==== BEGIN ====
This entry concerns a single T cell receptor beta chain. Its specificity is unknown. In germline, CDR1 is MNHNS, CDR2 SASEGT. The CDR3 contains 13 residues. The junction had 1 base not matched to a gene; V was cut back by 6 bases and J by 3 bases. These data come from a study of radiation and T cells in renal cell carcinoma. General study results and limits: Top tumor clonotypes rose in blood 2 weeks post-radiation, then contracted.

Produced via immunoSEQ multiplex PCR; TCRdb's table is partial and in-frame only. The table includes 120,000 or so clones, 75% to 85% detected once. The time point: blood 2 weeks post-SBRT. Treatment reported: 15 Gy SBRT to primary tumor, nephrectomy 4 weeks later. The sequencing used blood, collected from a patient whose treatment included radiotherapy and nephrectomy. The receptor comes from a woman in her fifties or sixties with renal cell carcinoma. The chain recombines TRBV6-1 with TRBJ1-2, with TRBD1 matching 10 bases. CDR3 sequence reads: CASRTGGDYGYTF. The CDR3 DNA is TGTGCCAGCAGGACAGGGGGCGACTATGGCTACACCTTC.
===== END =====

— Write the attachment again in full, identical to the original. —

This entry concerns a single T cell receptor beta chain. Its specificity is unknown. In germline, CDR1 is MNHNS, CDR2 SASEGT. The CDR3 contains 13 residues. The junction had 1 base not matched to a gene; V was cut back by 6 bases and J by 3 bases. These data come from a study of radiation and T cells in renal cell carcinoma. General study results and limits: Top tumor clonotypes rose in blood 2 weeks post-radiation, then contracted.

Produced via immunoSEQ multiplex PCR; TCRdb's table is partial and in-frame only. The table includes 120,000 or so clones, 75% to 85% detected once. The time point: blood 2 weeks post-SBRT. Treatment reported: 15 Gy SBRT to primary tumor, nephrectomy 4 weeks later. The sequencing used blood, collected from a patient whose treatment included radiotherapy and nephrectomy. The receptor comes from a woman in her fifties or sixties with renal cell carcinoma. The chain recombines TRBV6-1 with TRBJ1-2, with TRBD1 matching 10 bases. CDR3 sequence reads: CASRTGGDYGYTF. The CDR3 DNA is TGTGCCAGCAGGACAGGGGGCGACTATGGCTACACCTTC.